Malaysia Airlines Berhad, currently branded as Malaysia Airlines, has revealed that it has been hit by a major data breach.

Investigations have uncovered that the identified data leak spans a nine-year period and involves exposed personally identifiable information (PII). The data subjects impacted by the recently revealed Malaysia Airlines breach are all select members of the air carrier’s frequent flyer reward programme entitled “Enrich”.

Public disclosure of a data leak

Following the unfortunate discovery of the data leak, personnel from Malaysia’s flagbearer airline started contacting those who had enrolled in its Enrich frequent flyer programme and who had been affected by the infiltration and exposure.

According to details supplied by Malaysia Airlines, the dedicated data breach was accomplished using the carrier’s third-party providers of IT services, who summarily notified it that data on the reward programme’s members had been exposed during a timeframe stretching from March 2010 to June 2019.

The airline, which is also a member of the Oneworld airline alliance, commented on the third-party leak:

“Malaysia Airlines was notified of a data security incident at one of its third-party IT service providers which involved some personal data of members of Enrich, Malaysia Airlines’ frequent flyer programme between the period of March 2010 and June 2019. The incident did not affect Malaysia Airlines’ own IT infrastructure and systems in any way.”

Member data exposed in the breach

The members’ PII exposed in the recent data leak includes contact details like email and street addresses, phone number, member names, genders and dates of birth. It also includes subscription information including frequent flyer numbers and their tier levels for rewards. However, the disclosed data involved in the breach did not include the Enrich programme members’ travel itineraries, ticketing, reservations, or any payment or personal identity card details.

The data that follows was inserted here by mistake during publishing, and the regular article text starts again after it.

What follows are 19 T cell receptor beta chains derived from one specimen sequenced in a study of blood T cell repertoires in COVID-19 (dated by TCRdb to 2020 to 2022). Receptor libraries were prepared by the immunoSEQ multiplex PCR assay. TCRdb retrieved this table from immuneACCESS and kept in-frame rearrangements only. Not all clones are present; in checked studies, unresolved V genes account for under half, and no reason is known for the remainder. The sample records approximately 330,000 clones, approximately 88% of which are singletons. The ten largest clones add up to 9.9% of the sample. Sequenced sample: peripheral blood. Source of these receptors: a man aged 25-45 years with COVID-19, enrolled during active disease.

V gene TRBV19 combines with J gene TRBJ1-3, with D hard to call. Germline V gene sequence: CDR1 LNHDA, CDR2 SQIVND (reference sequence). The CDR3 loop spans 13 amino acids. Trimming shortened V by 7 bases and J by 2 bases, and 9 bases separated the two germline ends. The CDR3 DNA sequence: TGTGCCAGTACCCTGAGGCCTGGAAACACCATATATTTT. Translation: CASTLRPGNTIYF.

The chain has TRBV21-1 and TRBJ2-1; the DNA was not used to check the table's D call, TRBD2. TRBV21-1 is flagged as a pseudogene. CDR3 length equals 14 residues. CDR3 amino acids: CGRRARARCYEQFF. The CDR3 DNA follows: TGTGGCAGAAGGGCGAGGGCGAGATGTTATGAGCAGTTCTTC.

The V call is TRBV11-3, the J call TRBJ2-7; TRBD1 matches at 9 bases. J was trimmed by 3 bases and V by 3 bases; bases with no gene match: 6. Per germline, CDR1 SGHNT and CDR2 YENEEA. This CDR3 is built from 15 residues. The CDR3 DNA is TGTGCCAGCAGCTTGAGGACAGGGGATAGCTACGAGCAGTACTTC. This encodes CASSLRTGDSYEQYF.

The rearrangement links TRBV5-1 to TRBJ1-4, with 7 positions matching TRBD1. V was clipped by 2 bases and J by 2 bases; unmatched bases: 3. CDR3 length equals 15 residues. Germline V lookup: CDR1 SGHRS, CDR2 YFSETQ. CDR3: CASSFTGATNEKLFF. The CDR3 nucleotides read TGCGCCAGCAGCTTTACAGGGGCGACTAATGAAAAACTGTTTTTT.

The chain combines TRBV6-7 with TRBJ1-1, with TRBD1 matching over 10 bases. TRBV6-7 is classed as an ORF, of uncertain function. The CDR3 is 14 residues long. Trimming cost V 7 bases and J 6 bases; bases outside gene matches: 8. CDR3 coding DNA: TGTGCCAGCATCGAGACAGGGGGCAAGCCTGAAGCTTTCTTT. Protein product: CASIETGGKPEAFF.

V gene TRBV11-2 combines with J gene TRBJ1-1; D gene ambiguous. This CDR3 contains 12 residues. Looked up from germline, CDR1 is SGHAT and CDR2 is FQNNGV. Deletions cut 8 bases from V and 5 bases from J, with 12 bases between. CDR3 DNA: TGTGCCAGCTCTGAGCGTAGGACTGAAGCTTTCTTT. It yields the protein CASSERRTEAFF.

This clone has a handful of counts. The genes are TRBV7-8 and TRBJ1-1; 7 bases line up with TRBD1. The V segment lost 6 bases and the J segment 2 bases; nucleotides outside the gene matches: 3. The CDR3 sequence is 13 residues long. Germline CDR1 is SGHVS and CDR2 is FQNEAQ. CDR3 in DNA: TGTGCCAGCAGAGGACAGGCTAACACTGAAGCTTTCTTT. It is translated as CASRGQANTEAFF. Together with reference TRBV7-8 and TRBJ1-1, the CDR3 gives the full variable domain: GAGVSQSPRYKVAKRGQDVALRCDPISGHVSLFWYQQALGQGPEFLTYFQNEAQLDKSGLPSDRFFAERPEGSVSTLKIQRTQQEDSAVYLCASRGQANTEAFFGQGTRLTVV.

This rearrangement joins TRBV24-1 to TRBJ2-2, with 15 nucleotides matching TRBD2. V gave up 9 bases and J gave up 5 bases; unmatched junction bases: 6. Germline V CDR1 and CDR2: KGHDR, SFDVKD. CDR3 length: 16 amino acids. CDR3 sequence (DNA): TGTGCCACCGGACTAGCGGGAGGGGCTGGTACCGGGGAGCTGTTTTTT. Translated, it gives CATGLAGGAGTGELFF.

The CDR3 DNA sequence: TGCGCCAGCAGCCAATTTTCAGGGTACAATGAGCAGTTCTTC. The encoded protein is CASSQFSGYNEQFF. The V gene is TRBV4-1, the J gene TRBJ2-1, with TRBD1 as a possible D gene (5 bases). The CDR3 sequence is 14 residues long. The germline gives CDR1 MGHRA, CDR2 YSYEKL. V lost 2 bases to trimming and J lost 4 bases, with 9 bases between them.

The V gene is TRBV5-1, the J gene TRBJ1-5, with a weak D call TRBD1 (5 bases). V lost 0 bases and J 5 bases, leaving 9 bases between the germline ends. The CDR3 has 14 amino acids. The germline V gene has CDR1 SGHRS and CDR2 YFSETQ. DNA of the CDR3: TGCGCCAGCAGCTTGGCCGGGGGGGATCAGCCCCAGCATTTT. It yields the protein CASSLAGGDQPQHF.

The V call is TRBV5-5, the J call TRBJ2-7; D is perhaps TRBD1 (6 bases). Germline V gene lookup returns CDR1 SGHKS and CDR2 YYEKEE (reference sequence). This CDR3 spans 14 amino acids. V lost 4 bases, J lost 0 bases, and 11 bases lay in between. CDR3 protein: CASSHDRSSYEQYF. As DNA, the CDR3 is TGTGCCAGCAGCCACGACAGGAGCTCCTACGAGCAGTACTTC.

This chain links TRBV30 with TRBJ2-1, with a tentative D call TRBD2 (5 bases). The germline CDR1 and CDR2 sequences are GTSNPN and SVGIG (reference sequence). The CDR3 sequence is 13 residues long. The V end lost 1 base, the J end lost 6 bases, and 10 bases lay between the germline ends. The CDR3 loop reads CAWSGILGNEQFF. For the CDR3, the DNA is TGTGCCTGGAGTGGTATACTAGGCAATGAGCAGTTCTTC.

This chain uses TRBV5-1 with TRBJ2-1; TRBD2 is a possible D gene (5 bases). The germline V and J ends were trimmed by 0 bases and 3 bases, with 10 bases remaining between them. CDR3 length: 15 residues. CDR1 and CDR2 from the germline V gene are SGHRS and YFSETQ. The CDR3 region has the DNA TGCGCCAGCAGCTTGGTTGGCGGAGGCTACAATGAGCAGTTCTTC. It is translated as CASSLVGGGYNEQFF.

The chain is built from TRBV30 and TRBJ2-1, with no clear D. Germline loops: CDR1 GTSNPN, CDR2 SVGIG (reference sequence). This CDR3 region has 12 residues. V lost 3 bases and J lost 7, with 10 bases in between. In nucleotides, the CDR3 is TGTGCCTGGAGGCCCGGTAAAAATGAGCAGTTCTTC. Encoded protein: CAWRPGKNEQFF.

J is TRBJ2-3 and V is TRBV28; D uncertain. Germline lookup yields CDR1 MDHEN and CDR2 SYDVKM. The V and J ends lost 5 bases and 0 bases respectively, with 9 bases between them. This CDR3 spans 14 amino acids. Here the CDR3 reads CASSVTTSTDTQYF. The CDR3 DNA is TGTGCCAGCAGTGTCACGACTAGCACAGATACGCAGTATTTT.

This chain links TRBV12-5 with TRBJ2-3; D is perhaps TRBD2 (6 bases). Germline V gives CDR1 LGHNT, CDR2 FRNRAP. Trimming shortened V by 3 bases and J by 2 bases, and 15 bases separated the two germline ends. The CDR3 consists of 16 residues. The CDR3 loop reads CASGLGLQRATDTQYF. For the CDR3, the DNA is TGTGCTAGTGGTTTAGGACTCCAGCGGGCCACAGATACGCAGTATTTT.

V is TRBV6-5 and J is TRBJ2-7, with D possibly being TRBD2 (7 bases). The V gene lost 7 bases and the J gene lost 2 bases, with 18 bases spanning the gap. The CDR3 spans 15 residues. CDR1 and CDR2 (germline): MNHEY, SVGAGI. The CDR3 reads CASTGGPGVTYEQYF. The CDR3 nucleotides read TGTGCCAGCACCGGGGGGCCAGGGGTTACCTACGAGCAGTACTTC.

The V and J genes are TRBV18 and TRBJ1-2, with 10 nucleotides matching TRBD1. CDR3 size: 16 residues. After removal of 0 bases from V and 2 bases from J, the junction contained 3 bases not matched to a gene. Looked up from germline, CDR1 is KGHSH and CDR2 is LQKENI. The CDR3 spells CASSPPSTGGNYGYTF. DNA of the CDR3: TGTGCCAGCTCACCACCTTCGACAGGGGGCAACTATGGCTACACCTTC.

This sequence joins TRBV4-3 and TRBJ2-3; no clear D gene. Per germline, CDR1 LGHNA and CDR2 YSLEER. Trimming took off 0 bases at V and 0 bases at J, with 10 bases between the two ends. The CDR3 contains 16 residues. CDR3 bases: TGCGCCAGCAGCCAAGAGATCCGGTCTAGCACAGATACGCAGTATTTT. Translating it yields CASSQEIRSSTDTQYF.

The airline, headquartered in Kuala Lumpur International Airport, also stated that not a single password was disclosed during the leak and that its investigations had uncovered no evidence of any misuse. Despite this fact, Malaysia Airlines recommends that all data subjects whose information was involved in the leak should alter their personal passwords as a precaution.

Anyone in possession of a membership to the Enrich programme would be wise to log into their rewards account and follow this advice. If they employ the same password on multiple sites, this should be changed for every application where it is used.

Malaysia Airlines has also warned all impacted data subjects that it will not be contacting any Enrich members via the phone regarding updating their online accounts. Any members receiving a phone call claiming to be from the airline regarding the breach, or requesting personal details, are advised to disconnect as soon as possible. Data collected from breaches is commonly used to form part of malicious attacks so members should treat calls, texts and emails purporting to be from Malaysia Airlines with suspicion.

At this time, the precise number of frequent flyer programme members impacted by the data breach is unknown.